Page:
The majority of flu this year has been caused by the H3N2 virus, which has previously been associated with bad flu seasons. Considered together with the fact that the flu season began to peak far earlier than usual it’s easy to see how the potential for a serious flu season looms large, and also how prevention becomes all the more important.
I generally recommend getting the annual flu vaccine, especially if the CDC prediction is for a particularly bad strain as is the case in 2013. Fortunately this year’s formulation is a good match against the H3N2 virus and also protects against the H1N1 virus that caused the deadly flu pandemic of 2009.
The flu vaccine is not perfect – it is about 60% effective in most studies – but contracting the flu after being vaccinated generally results in less severe illness. If the presence of thimerosal, a preservative containing minute amounts of mercury, is of concern ask your doctor or pharmacist to give you a thimerosal-free version.
General preventive measures can also be very effective. Keep in mind that cold and flu viruses spread through airborn droplets from coughs and sneezes, and by touching surfaces where viruses have landed; thus, washing your hands regularly, trying not to touch your eyes, mouth or nose (which could introduce the virus into your body), and doing your best to avoid contact with people who are sick are effective ways to reduce the risk of infection. In addition, follow a healthy diet and stay well-hydrated, manage stress in healthy ways, get adequate sleep, and don’t smoke.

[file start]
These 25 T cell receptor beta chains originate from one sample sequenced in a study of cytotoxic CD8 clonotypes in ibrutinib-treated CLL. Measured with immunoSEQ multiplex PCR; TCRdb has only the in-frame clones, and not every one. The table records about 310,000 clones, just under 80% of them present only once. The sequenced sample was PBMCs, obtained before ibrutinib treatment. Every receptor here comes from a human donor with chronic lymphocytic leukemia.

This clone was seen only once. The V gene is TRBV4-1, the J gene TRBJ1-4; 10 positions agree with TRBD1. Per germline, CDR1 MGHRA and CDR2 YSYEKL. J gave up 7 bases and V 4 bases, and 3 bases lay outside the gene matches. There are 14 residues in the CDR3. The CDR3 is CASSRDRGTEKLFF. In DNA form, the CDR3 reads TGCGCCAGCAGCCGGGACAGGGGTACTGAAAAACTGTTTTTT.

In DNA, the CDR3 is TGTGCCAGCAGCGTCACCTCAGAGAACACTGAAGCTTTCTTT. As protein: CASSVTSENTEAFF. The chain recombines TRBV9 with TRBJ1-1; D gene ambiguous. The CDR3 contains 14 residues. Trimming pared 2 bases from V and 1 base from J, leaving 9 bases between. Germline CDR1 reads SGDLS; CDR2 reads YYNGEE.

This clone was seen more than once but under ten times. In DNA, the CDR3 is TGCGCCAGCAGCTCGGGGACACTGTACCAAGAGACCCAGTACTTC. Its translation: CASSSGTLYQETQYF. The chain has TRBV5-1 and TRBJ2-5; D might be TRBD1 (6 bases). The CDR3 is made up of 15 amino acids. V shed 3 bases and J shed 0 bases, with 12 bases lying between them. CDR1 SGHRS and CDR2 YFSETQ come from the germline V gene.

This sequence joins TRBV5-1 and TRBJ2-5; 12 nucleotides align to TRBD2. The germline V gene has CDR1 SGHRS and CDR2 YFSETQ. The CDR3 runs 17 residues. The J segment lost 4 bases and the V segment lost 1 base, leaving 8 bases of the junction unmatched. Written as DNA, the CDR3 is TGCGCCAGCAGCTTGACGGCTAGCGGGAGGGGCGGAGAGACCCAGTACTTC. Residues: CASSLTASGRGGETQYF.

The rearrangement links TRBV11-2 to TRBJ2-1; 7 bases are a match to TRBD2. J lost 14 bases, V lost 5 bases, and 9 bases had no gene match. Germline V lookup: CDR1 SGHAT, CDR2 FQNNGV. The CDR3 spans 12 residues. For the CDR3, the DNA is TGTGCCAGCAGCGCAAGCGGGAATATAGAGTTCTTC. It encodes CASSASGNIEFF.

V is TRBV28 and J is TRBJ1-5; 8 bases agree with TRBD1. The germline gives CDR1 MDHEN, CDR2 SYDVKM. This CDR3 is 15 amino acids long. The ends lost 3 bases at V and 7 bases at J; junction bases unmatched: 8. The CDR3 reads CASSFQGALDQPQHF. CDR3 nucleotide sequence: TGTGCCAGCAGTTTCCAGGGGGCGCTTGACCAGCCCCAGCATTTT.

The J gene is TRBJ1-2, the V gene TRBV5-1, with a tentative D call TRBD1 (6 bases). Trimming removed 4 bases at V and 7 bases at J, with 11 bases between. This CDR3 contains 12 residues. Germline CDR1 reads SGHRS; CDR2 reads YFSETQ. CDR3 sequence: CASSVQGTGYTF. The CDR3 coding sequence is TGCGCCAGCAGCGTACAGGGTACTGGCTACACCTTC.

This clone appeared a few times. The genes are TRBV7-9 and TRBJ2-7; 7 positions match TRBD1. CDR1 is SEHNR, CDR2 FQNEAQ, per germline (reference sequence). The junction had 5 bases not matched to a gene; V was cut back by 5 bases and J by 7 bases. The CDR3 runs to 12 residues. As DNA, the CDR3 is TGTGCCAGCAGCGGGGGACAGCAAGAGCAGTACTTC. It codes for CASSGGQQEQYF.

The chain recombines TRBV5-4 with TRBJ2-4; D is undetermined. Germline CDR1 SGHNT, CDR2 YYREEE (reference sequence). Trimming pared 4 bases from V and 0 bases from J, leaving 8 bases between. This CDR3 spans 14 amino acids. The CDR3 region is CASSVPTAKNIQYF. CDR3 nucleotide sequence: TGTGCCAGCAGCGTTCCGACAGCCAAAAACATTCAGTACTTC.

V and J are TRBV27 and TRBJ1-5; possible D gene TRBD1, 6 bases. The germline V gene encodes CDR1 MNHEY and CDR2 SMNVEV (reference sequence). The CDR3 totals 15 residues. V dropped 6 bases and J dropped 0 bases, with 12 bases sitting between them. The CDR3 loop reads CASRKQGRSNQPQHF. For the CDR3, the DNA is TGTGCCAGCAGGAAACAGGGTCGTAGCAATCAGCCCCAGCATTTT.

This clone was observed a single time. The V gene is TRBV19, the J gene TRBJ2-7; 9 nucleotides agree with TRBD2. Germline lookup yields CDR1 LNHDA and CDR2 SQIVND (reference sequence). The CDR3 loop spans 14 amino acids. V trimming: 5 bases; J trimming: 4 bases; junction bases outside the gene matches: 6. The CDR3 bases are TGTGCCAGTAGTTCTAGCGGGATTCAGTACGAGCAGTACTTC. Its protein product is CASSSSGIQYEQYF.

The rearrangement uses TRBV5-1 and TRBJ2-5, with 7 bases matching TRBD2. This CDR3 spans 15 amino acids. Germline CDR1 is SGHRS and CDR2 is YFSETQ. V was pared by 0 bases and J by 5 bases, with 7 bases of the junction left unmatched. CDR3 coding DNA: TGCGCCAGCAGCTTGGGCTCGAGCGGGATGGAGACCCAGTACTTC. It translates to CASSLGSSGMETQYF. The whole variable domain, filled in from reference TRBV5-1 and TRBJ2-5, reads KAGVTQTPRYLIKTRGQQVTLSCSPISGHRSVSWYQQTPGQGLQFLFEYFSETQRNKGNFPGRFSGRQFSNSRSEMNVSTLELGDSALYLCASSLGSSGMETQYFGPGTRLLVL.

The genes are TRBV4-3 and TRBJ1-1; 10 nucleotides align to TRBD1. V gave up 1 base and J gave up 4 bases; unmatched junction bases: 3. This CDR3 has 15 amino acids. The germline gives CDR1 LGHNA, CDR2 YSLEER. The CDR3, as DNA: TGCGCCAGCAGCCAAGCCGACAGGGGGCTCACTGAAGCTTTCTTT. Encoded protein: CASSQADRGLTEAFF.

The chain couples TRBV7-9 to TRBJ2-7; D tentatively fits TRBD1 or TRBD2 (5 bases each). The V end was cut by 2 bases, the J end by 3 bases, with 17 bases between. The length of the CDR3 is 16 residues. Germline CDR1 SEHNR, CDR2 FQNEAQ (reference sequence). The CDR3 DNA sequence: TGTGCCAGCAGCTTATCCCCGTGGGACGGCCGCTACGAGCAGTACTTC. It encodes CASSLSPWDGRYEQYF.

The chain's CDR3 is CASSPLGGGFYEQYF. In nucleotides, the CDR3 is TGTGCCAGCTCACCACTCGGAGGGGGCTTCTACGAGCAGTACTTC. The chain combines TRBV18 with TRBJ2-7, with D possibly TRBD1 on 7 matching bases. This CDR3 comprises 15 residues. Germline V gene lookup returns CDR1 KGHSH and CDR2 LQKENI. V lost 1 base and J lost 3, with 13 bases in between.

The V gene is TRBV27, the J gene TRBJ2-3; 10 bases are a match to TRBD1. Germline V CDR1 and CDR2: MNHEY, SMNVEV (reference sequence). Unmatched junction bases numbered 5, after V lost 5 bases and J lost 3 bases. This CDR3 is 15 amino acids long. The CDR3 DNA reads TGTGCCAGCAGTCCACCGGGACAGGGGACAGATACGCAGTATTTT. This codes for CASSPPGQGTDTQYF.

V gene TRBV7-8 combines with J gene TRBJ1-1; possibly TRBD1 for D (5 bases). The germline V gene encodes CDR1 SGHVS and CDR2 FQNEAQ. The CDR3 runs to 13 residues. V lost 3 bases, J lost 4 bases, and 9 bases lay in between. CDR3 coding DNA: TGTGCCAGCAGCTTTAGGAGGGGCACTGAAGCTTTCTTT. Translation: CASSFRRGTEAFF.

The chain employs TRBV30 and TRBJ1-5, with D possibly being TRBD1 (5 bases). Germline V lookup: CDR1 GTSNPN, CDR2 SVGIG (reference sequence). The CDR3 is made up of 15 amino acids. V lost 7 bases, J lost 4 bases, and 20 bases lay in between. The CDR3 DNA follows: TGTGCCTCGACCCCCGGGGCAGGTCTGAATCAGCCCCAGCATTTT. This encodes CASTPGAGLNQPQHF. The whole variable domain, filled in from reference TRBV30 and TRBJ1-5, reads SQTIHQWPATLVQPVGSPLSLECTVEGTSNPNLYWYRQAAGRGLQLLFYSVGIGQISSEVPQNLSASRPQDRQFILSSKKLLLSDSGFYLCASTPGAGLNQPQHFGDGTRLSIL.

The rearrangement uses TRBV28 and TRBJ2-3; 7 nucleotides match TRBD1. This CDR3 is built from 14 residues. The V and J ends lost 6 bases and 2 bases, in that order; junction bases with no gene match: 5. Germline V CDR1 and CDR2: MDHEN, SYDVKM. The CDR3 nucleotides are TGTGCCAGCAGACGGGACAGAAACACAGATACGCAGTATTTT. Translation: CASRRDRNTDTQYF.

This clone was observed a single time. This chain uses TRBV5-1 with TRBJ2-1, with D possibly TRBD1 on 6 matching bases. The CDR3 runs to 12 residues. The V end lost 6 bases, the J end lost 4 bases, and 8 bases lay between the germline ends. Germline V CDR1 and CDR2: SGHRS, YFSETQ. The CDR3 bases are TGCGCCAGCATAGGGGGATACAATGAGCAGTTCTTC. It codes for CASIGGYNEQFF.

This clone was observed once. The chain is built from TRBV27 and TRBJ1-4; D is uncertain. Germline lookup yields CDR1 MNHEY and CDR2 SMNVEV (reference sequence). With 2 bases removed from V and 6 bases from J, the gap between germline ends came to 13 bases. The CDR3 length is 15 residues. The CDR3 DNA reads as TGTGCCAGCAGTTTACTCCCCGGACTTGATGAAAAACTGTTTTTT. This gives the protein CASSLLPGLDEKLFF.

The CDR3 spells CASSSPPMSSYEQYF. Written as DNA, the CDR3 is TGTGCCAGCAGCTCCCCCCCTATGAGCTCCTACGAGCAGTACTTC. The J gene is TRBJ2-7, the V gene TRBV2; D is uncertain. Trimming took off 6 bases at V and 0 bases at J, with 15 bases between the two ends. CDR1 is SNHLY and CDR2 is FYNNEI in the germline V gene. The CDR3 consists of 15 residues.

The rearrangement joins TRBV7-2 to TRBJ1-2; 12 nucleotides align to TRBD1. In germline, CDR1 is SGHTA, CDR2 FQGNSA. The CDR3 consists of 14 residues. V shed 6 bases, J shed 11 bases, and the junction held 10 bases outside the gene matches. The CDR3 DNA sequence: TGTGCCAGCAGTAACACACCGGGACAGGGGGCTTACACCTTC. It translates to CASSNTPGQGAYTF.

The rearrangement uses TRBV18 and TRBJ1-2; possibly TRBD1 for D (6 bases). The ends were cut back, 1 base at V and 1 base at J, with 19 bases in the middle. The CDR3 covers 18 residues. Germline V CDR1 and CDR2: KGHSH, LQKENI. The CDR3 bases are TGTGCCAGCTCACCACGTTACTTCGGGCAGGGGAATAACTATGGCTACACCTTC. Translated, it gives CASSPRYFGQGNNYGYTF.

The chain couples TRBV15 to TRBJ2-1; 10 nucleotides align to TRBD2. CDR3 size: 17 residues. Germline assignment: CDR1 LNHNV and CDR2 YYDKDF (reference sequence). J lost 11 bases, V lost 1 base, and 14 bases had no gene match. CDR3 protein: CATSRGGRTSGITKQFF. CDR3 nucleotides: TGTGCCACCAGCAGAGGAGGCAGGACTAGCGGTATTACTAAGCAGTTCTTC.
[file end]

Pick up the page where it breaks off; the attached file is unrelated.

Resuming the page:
Supplemental vitamin D is appropriate for most people any time of year, but it is especially important during flu season for those who may be vitamin D deficient. Daily doses of vitamin C, astragalus, garlic and probiotics may also help support your immune system. If you do get sick, stay home until you are better – don’t spread those viral droplets around the office. The CDC recommends taking the oral antiviral agent Tamiflu (oseltamivir) for the treatment of influenza, and little or no viral resistance to the agent has been detected so far this year. Herbal remedies such as andrographis (Andrographis paniculata), elderberry (Sambucus nigra) and Pelargonium sidoides show promise, as does the homeopathic remedy oscillococcinum.
You can stay up to date on the severity of the flu in your region by going to the CDC's website.
-- With Marti Lotman
Andrew Weil, M.D., is Founder and Director, Arizona Center for Integrative Medicine at the College of Medicine, University of Arizona, and Director of Integrative Health and Healing, Miraval Resort. He is a pioneer in the field of integrative medicine, which combines conventional medicine with alternative approaches. He received his medical degree from Harvard University. His new book is True Food: Seasonal, Sustainable, Simple, Pure. Click here for Dr. Weil's website.
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